Research Areas - Aristotle


Marmodoro's account of Aristotle's Power Structuralism is forthcoming here:

'Potentiality in Aristotle's Metaphysics', in K Engelhard and M Quante (eds.) The Handbook of Potentiality, Springer, 2013.

Marmodoro argues that Aristotle is committed to an ontology of pure powers, and defends this view against a regress argument (due to Psillos 2006) which purported to debunk pandispositionalism, i.e the view that pure powers are all there is in ontology.  M. argues that the regress in its most general formulation was diagnosed first by Aristotle, who also provided a solution for it. Aristotle’s solution fits all the constraints of the contemporary power-version of the regress, and establishes the consistency of a metaphysics of pure powers. See:

‘Do powers need powers to make them powerful? From Pandispositionalism to Aristotle,' History of Philosophy Quarterly, Vol. 26, No. 4, 2009.

M.'s interpretation of Aristotle's theory of causation as activation of causal powers is here:

‘The Union of Cause and Effect in Aristotle: Physics III 3’, Oxford Studies in Ancient Philosophy, 32, pp. 205–232, 2007.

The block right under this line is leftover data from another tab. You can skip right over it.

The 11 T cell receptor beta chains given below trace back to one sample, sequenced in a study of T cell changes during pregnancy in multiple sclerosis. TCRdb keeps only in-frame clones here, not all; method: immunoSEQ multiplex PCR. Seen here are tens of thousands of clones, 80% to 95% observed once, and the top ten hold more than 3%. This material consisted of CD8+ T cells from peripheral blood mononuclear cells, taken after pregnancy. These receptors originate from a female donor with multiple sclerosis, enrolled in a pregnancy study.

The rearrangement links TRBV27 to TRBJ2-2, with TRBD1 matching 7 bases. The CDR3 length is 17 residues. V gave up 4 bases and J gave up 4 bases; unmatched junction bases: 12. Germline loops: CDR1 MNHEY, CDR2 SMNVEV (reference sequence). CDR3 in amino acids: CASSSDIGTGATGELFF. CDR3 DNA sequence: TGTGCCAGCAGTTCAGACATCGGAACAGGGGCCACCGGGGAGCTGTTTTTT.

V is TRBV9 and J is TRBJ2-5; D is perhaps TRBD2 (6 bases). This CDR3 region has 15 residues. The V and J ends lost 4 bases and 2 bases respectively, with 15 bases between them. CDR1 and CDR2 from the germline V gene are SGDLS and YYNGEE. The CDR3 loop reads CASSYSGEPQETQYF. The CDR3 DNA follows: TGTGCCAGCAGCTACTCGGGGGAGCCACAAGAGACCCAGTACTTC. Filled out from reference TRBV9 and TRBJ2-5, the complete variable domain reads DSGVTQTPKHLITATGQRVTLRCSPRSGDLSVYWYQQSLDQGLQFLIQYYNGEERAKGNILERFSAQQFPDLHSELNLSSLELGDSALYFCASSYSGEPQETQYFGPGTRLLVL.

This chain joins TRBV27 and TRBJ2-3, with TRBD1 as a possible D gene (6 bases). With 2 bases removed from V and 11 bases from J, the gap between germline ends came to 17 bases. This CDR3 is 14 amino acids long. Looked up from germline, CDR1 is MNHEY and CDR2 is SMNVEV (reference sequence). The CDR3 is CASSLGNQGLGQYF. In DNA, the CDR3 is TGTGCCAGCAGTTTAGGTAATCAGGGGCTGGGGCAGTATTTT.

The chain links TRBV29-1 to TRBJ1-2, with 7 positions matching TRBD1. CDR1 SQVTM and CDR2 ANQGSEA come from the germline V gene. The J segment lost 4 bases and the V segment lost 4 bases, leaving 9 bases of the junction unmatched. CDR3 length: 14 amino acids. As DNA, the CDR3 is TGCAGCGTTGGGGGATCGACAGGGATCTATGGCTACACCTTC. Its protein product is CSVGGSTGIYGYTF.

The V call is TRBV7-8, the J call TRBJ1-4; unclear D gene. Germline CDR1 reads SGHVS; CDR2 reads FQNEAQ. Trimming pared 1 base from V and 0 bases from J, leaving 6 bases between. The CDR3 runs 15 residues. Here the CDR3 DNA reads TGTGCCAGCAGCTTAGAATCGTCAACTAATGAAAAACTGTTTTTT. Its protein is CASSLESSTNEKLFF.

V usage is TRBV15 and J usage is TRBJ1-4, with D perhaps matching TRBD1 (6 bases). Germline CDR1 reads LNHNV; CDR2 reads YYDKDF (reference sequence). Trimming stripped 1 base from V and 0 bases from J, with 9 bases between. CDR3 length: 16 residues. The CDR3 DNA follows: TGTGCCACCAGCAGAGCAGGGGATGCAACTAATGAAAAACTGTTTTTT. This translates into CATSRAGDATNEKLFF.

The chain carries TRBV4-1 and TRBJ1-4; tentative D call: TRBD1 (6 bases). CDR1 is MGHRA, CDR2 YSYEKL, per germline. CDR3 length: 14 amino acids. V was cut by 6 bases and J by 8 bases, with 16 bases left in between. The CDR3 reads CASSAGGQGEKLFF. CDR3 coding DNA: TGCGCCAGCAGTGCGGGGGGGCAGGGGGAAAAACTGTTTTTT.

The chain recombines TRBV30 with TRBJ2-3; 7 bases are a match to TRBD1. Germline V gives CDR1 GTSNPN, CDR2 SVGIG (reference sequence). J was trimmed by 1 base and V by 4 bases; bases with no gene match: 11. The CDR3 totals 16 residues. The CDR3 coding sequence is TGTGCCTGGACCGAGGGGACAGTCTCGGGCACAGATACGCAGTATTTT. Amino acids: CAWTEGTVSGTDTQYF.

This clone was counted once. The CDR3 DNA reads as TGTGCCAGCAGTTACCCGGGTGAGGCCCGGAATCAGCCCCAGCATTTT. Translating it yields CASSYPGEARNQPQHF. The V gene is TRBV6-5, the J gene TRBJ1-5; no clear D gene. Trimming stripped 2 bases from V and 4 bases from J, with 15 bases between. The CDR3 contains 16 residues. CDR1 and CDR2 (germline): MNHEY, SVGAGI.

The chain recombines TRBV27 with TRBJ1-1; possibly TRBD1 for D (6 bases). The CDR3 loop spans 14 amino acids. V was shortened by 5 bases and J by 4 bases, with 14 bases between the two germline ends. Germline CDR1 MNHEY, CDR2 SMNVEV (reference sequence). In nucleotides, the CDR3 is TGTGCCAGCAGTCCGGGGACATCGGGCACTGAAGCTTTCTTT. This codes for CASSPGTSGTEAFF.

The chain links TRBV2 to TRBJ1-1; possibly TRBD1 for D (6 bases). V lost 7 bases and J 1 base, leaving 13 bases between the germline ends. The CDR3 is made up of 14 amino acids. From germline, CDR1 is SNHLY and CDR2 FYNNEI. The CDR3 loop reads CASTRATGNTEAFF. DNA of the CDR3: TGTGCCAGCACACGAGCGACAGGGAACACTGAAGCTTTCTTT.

In this article, M. argues that Aristotle introduced a unique realist account of causation: causal realism without a causal relation. Aristotle's solution to the problem of causation consists in positing causal powers (potentialities) that belong to one subject but are realized in another subject, on whose state their realization depends. Cause and effect are unified in a single activity of the agent in the patient.  In the article, M. identifies and analyses the ontological dependencies between the state of the agent and that of the patient during their causal interaction. The article is one of the recommended readings for Aristotle’s Natural Philosophy in the Stanford Encyclopedia of Philosophy. More on the same topic in this forthcoming article:

'Causation without glue: Aristotle on causal powers' forthcoming in C. Viano (ed.), Les Quatre Causes d'Aristote. Origines et interprétations. Peeters, Louvain, 2013.

For a contemporary rendition of Aristotle's view about perceptual causal powers, in relation to De Anima III 2, see: ‘It’s a Colorful World’, American Philosophical Quarterly, 43:1, pp. 71-80, 2006.